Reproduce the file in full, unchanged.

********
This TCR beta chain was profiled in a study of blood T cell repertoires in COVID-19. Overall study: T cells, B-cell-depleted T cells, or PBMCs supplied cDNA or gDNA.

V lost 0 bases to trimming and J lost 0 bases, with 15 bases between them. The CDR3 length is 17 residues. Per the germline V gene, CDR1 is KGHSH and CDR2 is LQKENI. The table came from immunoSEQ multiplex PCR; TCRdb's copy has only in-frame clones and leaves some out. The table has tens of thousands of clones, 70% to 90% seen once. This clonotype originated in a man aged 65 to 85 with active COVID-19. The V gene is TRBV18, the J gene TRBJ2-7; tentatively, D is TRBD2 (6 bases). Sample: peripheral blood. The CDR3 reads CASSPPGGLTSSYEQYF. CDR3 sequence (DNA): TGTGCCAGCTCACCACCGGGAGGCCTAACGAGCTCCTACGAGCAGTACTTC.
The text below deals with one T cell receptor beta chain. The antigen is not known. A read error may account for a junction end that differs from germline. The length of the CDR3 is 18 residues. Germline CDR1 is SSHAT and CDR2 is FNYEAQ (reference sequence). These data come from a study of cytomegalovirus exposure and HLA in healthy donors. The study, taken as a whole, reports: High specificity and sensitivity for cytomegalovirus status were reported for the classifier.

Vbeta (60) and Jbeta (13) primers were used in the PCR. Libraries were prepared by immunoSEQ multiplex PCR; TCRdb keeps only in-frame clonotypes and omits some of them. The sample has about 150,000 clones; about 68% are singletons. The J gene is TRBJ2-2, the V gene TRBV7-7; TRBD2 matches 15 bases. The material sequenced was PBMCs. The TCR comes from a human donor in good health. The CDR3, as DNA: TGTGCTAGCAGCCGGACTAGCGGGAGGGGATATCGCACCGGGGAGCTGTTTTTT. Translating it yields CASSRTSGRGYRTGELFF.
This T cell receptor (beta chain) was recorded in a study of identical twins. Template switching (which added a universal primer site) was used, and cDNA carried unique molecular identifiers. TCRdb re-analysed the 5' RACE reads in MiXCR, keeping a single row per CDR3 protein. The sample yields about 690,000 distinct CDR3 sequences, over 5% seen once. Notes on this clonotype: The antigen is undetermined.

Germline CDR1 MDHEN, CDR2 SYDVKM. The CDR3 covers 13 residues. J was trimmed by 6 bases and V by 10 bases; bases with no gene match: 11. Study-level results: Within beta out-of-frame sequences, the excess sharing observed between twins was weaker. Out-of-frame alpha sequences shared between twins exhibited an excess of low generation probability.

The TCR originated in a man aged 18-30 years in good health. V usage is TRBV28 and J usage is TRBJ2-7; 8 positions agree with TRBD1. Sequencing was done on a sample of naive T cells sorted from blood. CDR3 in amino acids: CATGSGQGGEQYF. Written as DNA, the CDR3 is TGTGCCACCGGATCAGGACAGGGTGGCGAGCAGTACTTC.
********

This TCR beta chain was profiled in a study of blood T cell repertoires in COVID-19. Overall study: T cells, B-cell-depleted T cells, or PBMCs supplied cDNA or gDNA.

V lost 0 bases to trimming and J lost 0 bases, with 15 bases between them. The CDR3 length is 17 residues. Per the germline V gene, CDR1 is KGHSH and CDR2 is LQKENI. The table came from immunoSEQ multiplex PCR; TCRdb's copy has only in-frame clones and leaves some out. The table has tens of thousands of clones, 70% to 90% seen once. This clonotype originated in a man aged 65 to 85 with active COVID-19. The V gene is TRBV18, the J gene TRBJ2-7; tentatively, D is TRBD2 (6 bases). Sample: peripheral blood. The CDR3 reads CASSPPGGLTSSYEQYF. CDR3 sequence (DNA): TGTGCCAGCTCACCACCGGGAGGCCTAACGAGCTCCTACGAGCAGTACTTC.
The text below deals with one T cell receptor beta chain. The antigen is not known. A read error may account for a junction end that differs from germline. The length of the CDR3 is 18 residues. Germline CDR1 is SSHAT and CDR2 is FNYEAQ (reference sequence). These data come from a study of cytomegalovirus exposure and HLA in healthy donors. The study, taken as a whole, reports: High specificity and sensitivity for cytomegalovirus status were reported for the classifier.

Vbeta (60) and Jbeta (13) primers were used in the PCR. Libraries were prepared by immunoSEQ multiplex PCR; TCRdb keeps only in-frame clonotypes and omits some of them. The sample has about 150,000 clones; about 68% are singletons. The J gene is TRBJ2-2, the V gene TRBV7-7; TRBD2 matches 15 bases. The material sequenced was PBMCs. The TCR comes from a human donor in good health. The CDR3, as DNA: TGTGCTAGCAGCCGGACTAGCGGGAGGGGATATCGCACCGGGGAGCTGTTTTTT. Translating it yields CASSRTSGRGYRTGELFF.
This T cell receptor (beta chain) was recorded in a study of identical twins. Template switching (which added a universal primer site) was used, and cDNA carried unique molecular identifiers. TCRdb re-analysed the 5' RACE reads in MiXCR, keeping a single row per CDR3 protein. The sample yields about 690,000 distinct CDR3 sequences, over 5% seen once. Notes on this clonotype: The antigen is undetermined.

Germline CDR1 MDHEN, CDR2 SYDVKM. The CDR3 covers 13 residues. J was trimmed by 6 bases and V by 10 bases; bases with no gene match: 11. Study-level results: Within beta out-of-frame sequences, the excess sharing observed between twins was weaker. Out-of-frame alpha sequences shared between twins exhibited an excess of low generation probability.

The TCR originated in a man aged 18-30 years in good health. V usage is TRBV28 and J usage is TRBJ2-7; 8 positions agree with TRBD1. Sequencing was done on a sample of naive T cells sorted from blood. CDR3 in amino acids: CATGSGQGGEQYF. Written as DNA, the CDR3 is TGTGCCACCGGATCAGGACAGGGTGGCGAGCAGTACTTC.